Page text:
Hayes was never able to re-establish itself as a market leader through this period. In the fall of 1991 they introduced the US$799 Smartmodem Ultra 144 which also supported Express 96, but by this point, Express 96 had little cachet and the market was already flooded with lower-cost modems. They then split their line into the Accura and Optima brands, offering the Accura as a low-cost model, although the feature sets were not that different between the two lines. Hayes eventually purchased two of their competitors, Practical Peripherals and Cardinal, turning them into low-cost brands in order to compete with a flood of companies like Supra and Zoom Telephonics.
As speeds increased with the introduction of V.34 and V.90, Hayes increasingly became a follower rather than a leader. By the mid-1990s their modems were also based on the Rockwell chipset and had little to distinguish themselves from other vendors.
Oddly it was the Rockwell chip set that also re-standardized the various command sets back on the original high-speed ones introduced by Hayes. As the Rockwell-based systems became more and more common, other companies, like AT&T, introduced new versions of their modem chip sets with identical commands. Rockwell had taken their commands from the V-series Smartmodems, so by the mid-90s the market was once again based largely on a "real" Hayes command set.
Decline and fall
Hayes realized that changes in the telephone networks would eventually render the modem, in its current form, obsolete. As early as 1985 he started efforts to produce consumer-ready ISDN "modems", betting the company on ISDN becoming a widespread standard—which was widely believed at the time. By the early 1990s, this was a major focus of the company.
However, unlike Europe or Japan, ISDN simply never happened in the US consumer market. The whole model was based on end-to-end digital communications, and was thus limited to the speed of the long-distance carrier lines, either 56 or 64 kbit/s. The Bell companies were interested in deploying ISDN, but doing so required customer-end installations to make their conventional telephones work, which made the system unattractive for wide-scale deployment.
Additionally, the rise of the Internet in the mid-1990s made point-to-point communications far less interesting. After dialing their local Internet service provider, the user could "call out" at high speed to services around the world, so the need for long-distance data calls was generally eliminated. As a result of this shift, there was no real need to limit the user to the speed of the long-distance lines, giving the Bell companies flexibility in terms of what to install at the user's site. Their attention turned to Asymmetric Digital Subscriber Line (ADSL), which ran over the existing wiring and did not block a telephone connection in the process. The end-user was offered much higher speeds while still being able to use existing phones, with the added "benefit" of helping tie the user to the telephone company's own ISP.
Hayes, having bet the company on a system that was never actually deployed, had no new products in the pipeline. In an attempt at diversification in January 1991 it had acquired most of the assets of local area network software developer Waterloo Microsystems Inc of Waterloo, Ontario and belatedly entered the operating system (OS) market in June 1991 with LANstep, a network OS for small offices, but this was subsequently abandoned in 1994 in the face of stiff competition particularly from Novell NetWare. An effort was started to move into the market for ADSL and cable modems, but this was a multi-year effort during a period when USR increasingly took over what remained of the high-end modem market.
They entered Chapter 11 protection in November 1994, exiting in October 1995 as Hayes Corp. after selling 49% of the company to Nortel and a Singapore-based venture capital firm. In 1997 they merged with Access Beyond, a builder of ISP rack-mount modems and terminal servers, and changed the company name again, this time to Hayes Communications. The merger was primarily a way to take the company public. The stock started crashing over the next year, from around US$12 in early 1998 to pennies in October, when they once again filed for Chapter 11 protection. No new funding could be found, and in 1999 the company assets were liquidated.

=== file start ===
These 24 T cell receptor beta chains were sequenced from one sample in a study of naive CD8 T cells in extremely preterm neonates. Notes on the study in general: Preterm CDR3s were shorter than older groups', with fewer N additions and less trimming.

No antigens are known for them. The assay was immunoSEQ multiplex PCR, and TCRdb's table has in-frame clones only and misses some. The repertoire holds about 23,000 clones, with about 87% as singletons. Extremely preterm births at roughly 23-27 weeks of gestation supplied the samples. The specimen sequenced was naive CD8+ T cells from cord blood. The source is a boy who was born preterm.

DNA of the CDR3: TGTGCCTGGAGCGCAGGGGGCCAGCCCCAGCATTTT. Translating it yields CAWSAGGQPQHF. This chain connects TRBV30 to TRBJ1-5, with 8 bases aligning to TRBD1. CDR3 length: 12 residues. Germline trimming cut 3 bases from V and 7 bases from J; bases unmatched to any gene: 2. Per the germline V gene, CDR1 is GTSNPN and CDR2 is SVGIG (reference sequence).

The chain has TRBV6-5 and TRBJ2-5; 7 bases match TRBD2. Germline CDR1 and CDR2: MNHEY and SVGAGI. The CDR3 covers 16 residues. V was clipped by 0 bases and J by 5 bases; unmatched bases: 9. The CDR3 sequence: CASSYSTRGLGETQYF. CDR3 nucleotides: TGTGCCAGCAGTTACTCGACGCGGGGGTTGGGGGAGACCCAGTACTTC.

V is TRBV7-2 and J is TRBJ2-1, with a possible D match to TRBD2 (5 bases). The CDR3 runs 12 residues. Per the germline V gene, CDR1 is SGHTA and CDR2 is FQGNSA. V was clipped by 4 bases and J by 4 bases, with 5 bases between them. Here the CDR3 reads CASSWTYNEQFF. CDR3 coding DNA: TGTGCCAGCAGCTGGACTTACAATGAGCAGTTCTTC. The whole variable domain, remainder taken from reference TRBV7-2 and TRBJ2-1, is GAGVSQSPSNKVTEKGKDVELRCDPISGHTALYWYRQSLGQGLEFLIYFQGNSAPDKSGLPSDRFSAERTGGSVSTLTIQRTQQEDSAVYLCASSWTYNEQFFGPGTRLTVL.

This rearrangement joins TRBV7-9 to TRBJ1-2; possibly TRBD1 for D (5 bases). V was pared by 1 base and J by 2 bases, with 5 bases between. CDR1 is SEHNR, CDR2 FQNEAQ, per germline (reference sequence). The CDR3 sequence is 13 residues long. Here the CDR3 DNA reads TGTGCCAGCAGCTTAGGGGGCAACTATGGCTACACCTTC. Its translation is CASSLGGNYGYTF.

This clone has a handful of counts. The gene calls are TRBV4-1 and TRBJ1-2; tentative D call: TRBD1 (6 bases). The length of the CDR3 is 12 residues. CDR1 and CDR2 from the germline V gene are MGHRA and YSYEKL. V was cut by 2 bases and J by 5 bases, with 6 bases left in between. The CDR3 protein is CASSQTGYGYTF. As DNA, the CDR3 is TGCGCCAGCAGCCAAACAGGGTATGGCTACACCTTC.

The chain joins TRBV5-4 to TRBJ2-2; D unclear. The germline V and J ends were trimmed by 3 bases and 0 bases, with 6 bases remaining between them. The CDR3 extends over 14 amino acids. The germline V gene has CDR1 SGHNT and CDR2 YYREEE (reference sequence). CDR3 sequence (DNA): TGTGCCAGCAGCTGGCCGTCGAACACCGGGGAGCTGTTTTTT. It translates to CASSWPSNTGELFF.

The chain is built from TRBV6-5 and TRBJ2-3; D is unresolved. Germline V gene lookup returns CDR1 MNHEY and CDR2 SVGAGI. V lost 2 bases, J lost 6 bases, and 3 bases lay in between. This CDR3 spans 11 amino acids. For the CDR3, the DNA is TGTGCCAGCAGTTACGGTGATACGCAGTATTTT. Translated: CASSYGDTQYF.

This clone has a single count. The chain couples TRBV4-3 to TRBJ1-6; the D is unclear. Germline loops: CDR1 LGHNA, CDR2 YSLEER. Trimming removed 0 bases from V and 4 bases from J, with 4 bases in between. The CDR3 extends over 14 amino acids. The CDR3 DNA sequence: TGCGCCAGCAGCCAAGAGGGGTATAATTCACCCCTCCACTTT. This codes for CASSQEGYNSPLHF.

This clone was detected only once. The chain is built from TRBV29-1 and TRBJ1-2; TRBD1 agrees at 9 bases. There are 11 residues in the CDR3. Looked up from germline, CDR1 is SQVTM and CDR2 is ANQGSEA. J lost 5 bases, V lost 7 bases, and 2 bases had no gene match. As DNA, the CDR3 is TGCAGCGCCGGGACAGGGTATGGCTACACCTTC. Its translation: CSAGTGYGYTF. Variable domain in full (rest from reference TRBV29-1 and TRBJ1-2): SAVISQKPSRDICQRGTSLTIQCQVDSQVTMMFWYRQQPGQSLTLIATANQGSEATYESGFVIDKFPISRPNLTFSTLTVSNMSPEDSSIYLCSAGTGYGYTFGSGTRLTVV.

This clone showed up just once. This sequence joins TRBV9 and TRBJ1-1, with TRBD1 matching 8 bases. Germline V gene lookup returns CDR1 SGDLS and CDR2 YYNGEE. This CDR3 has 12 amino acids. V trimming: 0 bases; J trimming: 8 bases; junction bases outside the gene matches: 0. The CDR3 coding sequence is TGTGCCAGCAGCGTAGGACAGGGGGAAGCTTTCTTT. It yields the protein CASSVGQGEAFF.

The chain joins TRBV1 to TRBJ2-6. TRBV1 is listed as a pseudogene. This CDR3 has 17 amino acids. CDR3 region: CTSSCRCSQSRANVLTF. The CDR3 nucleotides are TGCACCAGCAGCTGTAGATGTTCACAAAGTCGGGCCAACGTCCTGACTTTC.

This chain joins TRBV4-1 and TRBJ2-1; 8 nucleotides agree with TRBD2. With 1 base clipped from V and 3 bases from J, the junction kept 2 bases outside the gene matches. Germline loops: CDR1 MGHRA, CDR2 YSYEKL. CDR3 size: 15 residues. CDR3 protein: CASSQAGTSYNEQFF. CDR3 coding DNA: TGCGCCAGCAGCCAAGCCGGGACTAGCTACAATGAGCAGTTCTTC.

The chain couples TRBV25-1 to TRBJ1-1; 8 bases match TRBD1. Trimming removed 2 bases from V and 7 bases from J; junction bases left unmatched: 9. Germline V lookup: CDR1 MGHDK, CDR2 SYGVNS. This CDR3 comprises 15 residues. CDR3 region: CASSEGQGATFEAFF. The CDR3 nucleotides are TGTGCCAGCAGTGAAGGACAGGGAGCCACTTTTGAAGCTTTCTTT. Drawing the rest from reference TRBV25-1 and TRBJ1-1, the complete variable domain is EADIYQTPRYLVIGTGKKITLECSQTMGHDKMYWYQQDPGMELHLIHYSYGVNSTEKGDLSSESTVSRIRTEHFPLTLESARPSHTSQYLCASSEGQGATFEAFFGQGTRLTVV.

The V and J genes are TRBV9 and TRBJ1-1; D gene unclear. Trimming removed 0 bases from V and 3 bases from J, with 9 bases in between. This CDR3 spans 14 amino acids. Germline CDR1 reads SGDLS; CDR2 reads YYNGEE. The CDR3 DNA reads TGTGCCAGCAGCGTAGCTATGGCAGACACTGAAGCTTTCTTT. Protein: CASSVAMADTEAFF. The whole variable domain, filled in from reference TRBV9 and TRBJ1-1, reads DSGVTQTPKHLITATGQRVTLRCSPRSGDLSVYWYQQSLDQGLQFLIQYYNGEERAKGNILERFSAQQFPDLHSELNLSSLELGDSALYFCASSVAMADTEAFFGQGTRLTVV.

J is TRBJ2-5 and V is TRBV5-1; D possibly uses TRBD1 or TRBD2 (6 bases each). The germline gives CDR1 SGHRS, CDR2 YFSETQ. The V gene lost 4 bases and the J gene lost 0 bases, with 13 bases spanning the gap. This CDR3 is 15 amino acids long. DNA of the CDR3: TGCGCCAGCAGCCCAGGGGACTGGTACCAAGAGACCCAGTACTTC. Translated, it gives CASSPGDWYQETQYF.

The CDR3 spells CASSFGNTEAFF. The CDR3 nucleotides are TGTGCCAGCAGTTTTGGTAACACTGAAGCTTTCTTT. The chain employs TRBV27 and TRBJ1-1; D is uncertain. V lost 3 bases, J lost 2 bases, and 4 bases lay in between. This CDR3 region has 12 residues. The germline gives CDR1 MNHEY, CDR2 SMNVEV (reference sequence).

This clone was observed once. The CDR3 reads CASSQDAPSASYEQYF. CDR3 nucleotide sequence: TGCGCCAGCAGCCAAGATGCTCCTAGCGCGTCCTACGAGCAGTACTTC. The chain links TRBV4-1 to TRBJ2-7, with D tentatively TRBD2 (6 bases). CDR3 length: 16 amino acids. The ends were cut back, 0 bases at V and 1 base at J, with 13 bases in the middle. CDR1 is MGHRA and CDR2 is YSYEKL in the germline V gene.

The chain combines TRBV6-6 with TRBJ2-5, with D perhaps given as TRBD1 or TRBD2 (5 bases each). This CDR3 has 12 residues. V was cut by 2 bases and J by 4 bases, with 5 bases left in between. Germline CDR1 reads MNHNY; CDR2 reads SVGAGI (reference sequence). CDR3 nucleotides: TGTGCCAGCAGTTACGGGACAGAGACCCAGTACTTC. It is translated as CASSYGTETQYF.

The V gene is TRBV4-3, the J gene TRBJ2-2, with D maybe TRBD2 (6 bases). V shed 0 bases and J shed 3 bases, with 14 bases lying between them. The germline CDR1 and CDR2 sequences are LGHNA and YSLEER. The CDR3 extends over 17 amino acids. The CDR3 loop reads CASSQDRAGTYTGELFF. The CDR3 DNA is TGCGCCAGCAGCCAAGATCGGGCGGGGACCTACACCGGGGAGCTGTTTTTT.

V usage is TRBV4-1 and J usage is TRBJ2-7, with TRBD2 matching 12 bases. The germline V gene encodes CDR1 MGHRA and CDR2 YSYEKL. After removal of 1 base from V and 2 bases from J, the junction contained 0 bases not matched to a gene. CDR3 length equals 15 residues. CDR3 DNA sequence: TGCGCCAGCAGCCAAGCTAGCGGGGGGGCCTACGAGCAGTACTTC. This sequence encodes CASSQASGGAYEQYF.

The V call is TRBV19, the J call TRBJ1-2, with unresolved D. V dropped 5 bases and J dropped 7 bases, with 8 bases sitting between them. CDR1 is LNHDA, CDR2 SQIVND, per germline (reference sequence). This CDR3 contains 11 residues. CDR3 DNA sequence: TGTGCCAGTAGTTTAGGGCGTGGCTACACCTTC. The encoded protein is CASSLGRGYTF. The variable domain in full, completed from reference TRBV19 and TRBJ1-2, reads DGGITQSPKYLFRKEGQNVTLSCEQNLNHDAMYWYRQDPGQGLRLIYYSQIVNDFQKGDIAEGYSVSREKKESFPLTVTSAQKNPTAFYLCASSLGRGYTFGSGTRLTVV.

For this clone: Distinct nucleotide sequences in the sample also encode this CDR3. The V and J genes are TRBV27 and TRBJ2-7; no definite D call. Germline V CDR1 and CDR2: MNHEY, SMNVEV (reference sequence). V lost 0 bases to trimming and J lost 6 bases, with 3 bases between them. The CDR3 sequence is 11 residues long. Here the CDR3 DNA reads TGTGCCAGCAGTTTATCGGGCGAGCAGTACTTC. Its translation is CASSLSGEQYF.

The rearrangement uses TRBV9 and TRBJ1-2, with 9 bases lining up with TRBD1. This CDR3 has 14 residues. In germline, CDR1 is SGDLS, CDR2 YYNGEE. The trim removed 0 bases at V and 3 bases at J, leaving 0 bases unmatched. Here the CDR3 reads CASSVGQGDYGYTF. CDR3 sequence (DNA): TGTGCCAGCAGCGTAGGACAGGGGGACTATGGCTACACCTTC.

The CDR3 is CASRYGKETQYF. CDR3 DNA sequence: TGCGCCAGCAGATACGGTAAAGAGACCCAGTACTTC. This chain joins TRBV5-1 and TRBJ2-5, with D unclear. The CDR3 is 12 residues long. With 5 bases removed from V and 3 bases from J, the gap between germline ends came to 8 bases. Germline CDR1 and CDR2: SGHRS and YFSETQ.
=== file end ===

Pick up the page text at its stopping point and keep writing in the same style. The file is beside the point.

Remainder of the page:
The brand name was purchased and revived by onetime rival Zoom Technologies in July 1999. Zoom continues to use the Hayes name on some of their products.
- A widely circulated history of computing states that the Smartmodem 1200 was introduced in 1981. This "history" is confusing the Smartmodem 1200 with the original Smartmodem. Another confuses the original Smartmodem 9600 with the later V-Series modems, reversing the introduction dates and features.
- Shannon 1999.
- Mallett 1999.
- "Data Communication System from D.C. Hayes". Intelligent Machines Journal (10): 6. 25 June 1979. ISSN 0199-6649.
- "Hayes Microcomputer Products, Inc". Computerworld. CW Communications. 15 (17): 42. April 27, 1981. ISSN 0010-4841. The 300 baud auto-dial/auto-answer Smartmodem had a suggested retail price of $279.
- "Hayes Smartmodem". InfoWorld. InfoWorld Media Group. 3 (14): 9. July 20, 1981. ISSN 0199-6649. "The Smartmodem is the first in a series of products Hays planes to introduce in a standard stack-mount design."
- The Hayes Stack Chronograph
- Hayes Smartmodem advertisement from Personal Computing 2/82
- Markoff, John (April 25, 1983). "Stand-alone Smartmodem 1200 from Hayes". InfoWorld. Vol. 5 no. 27. pp. 90–93. ISSN 0199-6649. "The Hayes Smartmodem 1200, which was introduced in the middle of 1982, ..." Price $699.
- Markoff, John (10 October 1983). "BizComp's patent could raise retail price of modems". InfoWorld. p. 1.
- US Expired 4387440, Michael Eaton, "Modem control device code multiplexing", issued 7 June 1983, assigned to Business Computer Corp
- US Expired 4549302, Dale Heatherington, "Modem with improved escape sequence mechanism to prevent escape in response to random occurrence of escape character in transmitted data", issued 22 October 1985, assigned to Hayes Microcomputer Products and Telogy Networks
- Martin, James (15 December 1986). "Can firms fight 'jungle king'?". Computerworld. p. 94.
- "Brief Notes". Computerworld. 20 November 1989. p. 113.
- Kirksey, Kenneth (25 December 1991). "What You Need To Know About Modems".
The immense popularity of the HST modems was partly due to the generous discount program U.S. Robotics offered to the BBS Sysops (SYStem OPerators).
- Kirksey, Kenneth (25 December 1991). "What You Need To Know About Modems". p. Hayes Express 96.
- Edward A. Gargan (November 18, 1994). "Hayes Move Reveals Modem Woes". The New York Times.
- "Revamping of PC Modem Inventor cleared". The New York Times. March 12, 1996.
- Mallett, Daryl (1999). "Hayes Microcomputer Products". In Pederson, Jay (ed.). International Directory of Company Histories. 24. ISBN 9781558628977.CS1 maint: ref=harv (link)
- Shannon, Victoria (7 January 1999). "The Rise and Fall of the Modem King". International Herald Tribune. Archived from the original on 7 January 1999.CS1 maint: ref=harv (link)